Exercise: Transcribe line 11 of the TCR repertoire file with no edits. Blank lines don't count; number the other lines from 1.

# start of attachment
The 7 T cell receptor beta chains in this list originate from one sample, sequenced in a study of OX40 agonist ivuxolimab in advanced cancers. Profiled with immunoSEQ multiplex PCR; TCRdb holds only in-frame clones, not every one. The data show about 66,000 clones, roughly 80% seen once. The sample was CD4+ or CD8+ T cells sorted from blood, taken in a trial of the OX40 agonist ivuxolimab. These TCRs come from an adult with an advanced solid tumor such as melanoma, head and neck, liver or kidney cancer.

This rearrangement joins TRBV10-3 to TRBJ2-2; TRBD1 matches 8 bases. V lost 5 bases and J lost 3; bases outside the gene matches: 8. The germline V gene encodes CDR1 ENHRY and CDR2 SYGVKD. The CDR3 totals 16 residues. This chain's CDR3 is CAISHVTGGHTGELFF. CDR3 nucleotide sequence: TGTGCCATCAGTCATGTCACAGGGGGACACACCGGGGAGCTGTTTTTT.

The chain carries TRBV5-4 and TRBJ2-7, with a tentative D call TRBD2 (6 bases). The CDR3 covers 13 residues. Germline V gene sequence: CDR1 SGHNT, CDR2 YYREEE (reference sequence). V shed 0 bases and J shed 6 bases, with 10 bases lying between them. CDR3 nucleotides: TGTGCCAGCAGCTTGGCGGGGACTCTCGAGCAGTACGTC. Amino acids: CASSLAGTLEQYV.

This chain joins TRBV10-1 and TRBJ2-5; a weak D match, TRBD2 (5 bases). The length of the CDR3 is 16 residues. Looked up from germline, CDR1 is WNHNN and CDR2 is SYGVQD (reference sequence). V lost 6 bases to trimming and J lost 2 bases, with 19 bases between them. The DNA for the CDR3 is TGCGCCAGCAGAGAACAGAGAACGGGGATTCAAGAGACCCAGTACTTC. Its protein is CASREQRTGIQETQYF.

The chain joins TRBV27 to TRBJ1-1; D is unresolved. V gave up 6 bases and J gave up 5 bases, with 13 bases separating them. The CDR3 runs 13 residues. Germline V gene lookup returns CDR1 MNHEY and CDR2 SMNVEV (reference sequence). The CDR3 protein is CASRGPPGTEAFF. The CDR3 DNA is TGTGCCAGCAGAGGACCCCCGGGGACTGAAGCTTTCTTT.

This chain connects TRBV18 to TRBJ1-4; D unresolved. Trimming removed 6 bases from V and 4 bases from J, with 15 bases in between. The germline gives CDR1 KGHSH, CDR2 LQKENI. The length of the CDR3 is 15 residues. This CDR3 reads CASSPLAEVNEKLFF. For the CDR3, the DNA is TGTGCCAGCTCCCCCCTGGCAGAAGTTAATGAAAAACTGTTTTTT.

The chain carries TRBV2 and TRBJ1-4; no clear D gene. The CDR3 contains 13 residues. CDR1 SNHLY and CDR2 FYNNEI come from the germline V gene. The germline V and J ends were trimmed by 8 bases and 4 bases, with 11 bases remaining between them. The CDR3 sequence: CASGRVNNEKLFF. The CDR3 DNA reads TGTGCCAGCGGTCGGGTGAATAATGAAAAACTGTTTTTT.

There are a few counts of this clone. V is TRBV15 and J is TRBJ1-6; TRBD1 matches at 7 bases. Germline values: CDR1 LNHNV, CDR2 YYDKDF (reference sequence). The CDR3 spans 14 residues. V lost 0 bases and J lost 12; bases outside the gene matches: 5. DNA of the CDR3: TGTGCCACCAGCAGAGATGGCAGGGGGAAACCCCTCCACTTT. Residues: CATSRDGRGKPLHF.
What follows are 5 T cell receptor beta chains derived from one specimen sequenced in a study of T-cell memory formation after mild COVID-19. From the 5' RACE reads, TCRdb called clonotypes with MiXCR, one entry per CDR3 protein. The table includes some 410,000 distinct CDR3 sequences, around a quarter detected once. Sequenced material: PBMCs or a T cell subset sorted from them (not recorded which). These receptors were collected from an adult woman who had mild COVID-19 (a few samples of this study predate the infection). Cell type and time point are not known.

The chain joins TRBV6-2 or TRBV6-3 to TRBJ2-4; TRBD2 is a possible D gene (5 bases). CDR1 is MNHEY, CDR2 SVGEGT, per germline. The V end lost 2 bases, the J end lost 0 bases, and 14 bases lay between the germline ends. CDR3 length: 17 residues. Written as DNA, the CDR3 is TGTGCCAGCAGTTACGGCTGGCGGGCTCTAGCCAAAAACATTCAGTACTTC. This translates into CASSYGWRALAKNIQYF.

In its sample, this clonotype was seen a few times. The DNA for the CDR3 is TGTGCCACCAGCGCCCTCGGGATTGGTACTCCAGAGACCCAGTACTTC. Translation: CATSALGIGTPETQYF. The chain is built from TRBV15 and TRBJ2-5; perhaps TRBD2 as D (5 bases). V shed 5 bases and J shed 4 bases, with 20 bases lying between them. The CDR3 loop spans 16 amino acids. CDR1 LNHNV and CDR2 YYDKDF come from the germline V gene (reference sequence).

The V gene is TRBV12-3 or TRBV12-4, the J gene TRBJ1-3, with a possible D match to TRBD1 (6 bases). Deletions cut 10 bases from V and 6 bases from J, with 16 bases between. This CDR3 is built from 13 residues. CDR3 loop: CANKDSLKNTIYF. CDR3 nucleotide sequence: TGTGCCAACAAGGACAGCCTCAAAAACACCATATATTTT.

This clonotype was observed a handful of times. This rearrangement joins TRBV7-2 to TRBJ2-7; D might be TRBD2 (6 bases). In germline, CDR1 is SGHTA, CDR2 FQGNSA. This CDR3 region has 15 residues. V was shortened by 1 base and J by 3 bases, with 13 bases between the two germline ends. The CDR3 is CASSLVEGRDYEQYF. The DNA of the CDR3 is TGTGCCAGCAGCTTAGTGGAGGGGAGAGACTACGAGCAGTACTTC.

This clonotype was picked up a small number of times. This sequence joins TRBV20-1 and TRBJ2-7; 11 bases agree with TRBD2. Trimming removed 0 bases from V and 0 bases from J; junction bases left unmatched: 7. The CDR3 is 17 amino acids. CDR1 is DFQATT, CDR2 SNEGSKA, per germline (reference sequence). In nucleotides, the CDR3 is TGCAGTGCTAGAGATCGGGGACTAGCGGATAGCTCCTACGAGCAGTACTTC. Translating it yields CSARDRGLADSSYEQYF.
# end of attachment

In its sample, this clonotype was seen a few times. The DNA for the CDR3 is TGTGCCACCAGCGCCCTCGGGATTGGTACTCCAGAGACCCAGTACTTC. Translation: CATSALGIGTPETQYF. The chain is built from TRBV15 and TRBJ2-5; perhaps TRBD2 as D (5 bases). V shed 5 bases and J shed 4 bases, with 20 bases lying between them. The CDR3 loop spans 16 amino acids. CDR1 LNHNV and CDR2 YYDKDF come from the germline V gene (reference sequence).